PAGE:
Our publishing industry in the United States, in its current iteration, doesn’t incentivize the publishing of ideas that are worthwhile of being discussed in and of themselves. There is a capitalistic undercurrent to almost every form of paid writing that selects for things that exploit the reader using all the original tools of captivation (comedy, sex, violence), refined into the art of public manipulation as described by Edward Bernays, Sigmund Freud’s nephew. This is, of course, until you’re able to break through to the literary level in which you can write whatever you want because you’re a “thought leader.” But by that stage, you probably don’t need to be paid to write. It’s probably more of a hassle invoicing through the archaic payment systems in “modern” media than to just call it a trade, your work for their platform. I find it a serious conundrum that the people who should be writing the most, are the least incentivized by the industry to do so.
An essay shouldn’t be a vessel for ads. It should be a tool of transformation in and of itself.
Finally, and frankly, I am disgusted by the state of the world. As I have observed in my travels over the past three years to 30 different countries, the dismal state of human affairs is directly connected to the state of the publishing industry—globally, but driven by the failings of the American media.
I have made my career out of creating jobs for myself and other within institutions I wanted to believe were good and just and shared my ideals for producing the kind of journalism that fuels democracy. But it has never taken more than a month inside each institution for me to understand the flaws, the poor decision-making, and ultimately, the greed that corrodes its editorial goals in practice. I have made it my hobby to usher talented individuals around the industry, plucking them from toxic institutions and placing them in places that are at least a step up, where they may have the opportunity to gain control. But something always stops them from truly breaking through.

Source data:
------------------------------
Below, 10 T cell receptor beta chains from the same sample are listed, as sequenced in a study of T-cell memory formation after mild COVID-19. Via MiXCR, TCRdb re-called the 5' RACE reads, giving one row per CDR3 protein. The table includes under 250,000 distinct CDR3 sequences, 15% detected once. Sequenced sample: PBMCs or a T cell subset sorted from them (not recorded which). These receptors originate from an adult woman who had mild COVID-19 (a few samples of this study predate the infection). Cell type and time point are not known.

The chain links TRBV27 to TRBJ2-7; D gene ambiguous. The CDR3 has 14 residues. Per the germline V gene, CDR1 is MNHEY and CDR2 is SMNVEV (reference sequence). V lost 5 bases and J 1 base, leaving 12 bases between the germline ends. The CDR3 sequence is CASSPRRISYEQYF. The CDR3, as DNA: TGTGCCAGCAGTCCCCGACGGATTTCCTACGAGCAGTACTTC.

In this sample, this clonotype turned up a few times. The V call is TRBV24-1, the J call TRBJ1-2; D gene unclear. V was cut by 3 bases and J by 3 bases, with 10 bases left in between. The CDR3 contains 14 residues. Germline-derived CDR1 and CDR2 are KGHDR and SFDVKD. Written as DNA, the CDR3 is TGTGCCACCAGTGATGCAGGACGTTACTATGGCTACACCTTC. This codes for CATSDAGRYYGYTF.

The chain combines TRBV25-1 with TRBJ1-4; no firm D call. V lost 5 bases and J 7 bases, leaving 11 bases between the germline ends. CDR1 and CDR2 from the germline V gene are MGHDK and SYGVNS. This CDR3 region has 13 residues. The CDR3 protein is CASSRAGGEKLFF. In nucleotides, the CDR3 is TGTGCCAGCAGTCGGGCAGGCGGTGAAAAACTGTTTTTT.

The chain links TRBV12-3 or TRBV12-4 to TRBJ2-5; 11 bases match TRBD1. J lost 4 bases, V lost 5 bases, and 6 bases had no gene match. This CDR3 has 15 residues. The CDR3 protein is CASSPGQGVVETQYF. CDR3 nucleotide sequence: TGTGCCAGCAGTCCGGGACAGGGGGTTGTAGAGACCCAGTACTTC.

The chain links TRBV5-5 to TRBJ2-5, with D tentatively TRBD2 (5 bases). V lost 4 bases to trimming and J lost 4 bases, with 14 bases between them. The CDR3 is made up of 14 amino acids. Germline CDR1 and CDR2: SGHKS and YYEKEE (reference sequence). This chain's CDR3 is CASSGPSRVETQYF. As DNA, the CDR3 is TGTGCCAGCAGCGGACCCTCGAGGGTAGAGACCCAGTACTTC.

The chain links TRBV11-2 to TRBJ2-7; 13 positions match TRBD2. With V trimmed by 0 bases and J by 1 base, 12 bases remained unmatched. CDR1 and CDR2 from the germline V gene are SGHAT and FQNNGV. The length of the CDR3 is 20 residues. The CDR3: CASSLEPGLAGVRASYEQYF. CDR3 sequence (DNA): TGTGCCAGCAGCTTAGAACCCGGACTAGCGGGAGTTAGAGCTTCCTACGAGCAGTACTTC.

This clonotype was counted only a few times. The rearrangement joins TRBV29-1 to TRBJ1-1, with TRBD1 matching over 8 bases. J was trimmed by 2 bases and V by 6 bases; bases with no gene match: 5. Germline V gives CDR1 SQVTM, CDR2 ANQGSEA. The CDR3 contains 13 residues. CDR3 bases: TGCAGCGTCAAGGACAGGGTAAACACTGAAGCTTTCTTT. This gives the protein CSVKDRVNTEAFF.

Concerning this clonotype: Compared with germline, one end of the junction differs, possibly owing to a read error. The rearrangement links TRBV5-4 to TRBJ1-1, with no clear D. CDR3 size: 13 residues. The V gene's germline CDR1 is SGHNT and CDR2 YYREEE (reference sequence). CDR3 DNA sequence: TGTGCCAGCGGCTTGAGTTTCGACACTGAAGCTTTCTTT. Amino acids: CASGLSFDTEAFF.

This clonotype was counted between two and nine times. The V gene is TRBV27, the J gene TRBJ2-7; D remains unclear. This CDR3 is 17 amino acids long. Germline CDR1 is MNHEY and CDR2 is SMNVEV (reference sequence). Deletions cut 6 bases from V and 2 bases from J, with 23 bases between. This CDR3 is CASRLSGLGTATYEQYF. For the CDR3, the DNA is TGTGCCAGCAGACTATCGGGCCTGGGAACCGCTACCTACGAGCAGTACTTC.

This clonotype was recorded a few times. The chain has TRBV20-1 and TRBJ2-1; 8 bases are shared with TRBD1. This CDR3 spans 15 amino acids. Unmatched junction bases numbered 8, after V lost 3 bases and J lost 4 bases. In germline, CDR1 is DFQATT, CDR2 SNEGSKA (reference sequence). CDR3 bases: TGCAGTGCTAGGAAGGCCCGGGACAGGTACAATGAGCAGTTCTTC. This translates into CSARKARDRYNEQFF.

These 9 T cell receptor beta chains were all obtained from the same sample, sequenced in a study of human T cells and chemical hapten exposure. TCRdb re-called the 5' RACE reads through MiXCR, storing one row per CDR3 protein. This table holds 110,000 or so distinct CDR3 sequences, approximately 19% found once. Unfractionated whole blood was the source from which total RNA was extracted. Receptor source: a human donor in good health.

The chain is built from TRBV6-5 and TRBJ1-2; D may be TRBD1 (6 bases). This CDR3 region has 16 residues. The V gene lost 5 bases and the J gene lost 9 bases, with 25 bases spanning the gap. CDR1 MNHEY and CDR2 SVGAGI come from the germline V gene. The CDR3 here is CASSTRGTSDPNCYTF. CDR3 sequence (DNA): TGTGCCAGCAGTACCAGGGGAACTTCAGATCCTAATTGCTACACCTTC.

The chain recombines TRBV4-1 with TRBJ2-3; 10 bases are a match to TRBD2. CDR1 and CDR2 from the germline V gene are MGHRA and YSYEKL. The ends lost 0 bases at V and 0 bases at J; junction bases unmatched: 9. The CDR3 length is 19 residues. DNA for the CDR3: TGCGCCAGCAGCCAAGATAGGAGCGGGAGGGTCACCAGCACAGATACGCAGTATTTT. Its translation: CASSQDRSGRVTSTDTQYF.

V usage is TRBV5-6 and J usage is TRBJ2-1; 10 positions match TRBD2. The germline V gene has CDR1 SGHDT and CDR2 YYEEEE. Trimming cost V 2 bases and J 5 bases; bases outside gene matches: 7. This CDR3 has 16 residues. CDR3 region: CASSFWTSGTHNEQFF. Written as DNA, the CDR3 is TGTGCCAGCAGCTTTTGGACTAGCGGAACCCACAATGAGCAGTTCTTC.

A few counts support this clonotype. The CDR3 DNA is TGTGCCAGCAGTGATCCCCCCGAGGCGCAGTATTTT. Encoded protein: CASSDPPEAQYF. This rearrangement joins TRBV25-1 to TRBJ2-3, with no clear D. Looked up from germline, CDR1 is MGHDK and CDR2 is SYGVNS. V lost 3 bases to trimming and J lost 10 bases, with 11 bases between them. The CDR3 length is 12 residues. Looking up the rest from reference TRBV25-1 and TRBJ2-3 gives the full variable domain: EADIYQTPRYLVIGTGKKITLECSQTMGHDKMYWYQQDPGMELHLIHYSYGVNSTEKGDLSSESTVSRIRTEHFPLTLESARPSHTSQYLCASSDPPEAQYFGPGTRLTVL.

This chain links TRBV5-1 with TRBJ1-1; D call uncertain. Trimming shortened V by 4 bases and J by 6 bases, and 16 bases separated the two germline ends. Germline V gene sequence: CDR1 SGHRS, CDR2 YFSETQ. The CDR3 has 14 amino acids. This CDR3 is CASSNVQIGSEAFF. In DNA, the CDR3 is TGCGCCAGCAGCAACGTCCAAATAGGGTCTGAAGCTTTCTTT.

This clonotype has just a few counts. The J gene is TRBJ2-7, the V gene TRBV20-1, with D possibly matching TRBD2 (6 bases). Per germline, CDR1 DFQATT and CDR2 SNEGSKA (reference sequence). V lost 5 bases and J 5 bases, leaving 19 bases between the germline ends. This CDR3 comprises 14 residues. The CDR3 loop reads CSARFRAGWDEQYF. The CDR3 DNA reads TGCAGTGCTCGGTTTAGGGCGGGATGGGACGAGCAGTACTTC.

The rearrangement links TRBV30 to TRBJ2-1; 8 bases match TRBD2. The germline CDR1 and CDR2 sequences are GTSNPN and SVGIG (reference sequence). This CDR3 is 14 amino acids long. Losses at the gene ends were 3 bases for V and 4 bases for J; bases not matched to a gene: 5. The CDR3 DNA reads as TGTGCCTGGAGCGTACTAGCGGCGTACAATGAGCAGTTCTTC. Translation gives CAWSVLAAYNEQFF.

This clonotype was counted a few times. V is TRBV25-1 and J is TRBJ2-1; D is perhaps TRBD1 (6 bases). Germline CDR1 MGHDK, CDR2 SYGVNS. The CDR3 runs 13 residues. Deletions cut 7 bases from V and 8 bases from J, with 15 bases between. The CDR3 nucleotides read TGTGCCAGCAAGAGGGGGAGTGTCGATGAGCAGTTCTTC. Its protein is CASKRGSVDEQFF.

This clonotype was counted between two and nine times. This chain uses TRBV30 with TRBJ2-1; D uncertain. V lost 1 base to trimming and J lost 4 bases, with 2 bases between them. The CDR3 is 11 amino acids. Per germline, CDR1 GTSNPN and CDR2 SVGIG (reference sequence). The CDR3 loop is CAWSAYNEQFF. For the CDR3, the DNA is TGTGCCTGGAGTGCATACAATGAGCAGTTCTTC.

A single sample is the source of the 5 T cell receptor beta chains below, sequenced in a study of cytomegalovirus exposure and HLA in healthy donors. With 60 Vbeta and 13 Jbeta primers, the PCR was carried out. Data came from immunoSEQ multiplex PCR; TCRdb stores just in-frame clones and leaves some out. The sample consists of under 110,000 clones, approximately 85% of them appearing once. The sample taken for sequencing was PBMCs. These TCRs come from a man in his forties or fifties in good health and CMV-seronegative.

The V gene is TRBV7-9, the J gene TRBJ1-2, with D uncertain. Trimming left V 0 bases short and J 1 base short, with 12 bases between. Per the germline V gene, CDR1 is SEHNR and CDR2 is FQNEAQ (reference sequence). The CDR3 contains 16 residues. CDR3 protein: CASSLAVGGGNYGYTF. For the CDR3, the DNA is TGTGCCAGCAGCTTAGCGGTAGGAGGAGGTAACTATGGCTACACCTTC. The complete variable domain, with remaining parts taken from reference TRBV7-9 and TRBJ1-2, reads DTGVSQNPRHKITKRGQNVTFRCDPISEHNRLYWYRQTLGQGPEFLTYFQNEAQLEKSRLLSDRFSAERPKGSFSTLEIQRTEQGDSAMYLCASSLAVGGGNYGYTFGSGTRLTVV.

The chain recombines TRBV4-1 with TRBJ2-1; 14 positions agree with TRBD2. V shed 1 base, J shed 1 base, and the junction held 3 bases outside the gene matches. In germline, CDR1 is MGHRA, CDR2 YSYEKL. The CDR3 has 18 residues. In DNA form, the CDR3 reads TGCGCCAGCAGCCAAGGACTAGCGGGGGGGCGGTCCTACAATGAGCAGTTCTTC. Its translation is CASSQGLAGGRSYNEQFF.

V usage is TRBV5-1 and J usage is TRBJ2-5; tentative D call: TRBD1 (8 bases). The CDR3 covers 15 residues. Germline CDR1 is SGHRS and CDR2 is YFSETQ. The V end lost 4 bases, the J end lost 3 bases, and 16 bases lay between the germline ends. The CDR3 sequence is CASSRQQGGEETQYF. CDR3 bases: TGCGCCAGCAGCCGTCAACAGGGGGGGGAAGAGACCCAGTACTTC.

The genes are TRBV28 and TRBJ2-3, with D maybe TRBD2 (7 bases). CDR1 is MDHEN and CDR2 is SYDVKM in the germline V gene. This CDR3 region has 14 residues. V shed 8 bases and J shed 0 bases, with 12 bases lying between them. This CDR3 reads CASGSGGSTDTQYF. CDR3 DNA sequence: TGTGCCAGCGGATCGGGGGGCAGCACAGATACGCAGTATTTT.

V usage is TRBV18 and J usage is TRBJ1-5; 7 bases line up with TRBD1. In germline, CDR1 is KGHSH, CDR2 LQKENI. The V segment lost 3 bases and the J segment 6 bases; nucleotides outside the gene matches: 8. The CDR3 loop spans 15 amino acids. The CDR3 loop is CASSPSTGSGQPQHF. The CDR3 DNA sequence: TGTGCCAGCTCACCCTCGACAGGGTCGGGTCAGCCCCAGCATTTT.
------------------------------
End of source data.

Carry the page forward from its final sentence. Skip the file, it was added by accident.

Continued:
If my experiences over the course of my career in media, which include founding and operating a media company, have led me to one conclusion, it’s that the advertising industry is a plague on the journalism industry, and on humanity itself. I won’t contribute to it any longer (in so much as that’s possible while still remaining connected to my peers on the internet). And I don’t need to.
I’ve tested my limits of existence and I know what I need to survive in this world, and it is not much. I won’t waste a day of my time doing something I don’t believe in. And who on the publishing side wants to work with a journalist who can’t be bought and owned? I’m not good for your business models. But that’s OK because I’m creating new ones.
If only the our government took care of us all so we could focus on improving the world through our art. Absent that in American society, we must rely on each other.
So I will write. But I won’t write for the advertising industry, or for capitalism. I will write for my friend, and for fun, and for justice. I will write. No guarantees on what about, but I’ll keep doing it.
And if I don’t, I don’t. But the only way I’ve ever done anything in this life is by lighting a fire under my own ass. So here’s hoping.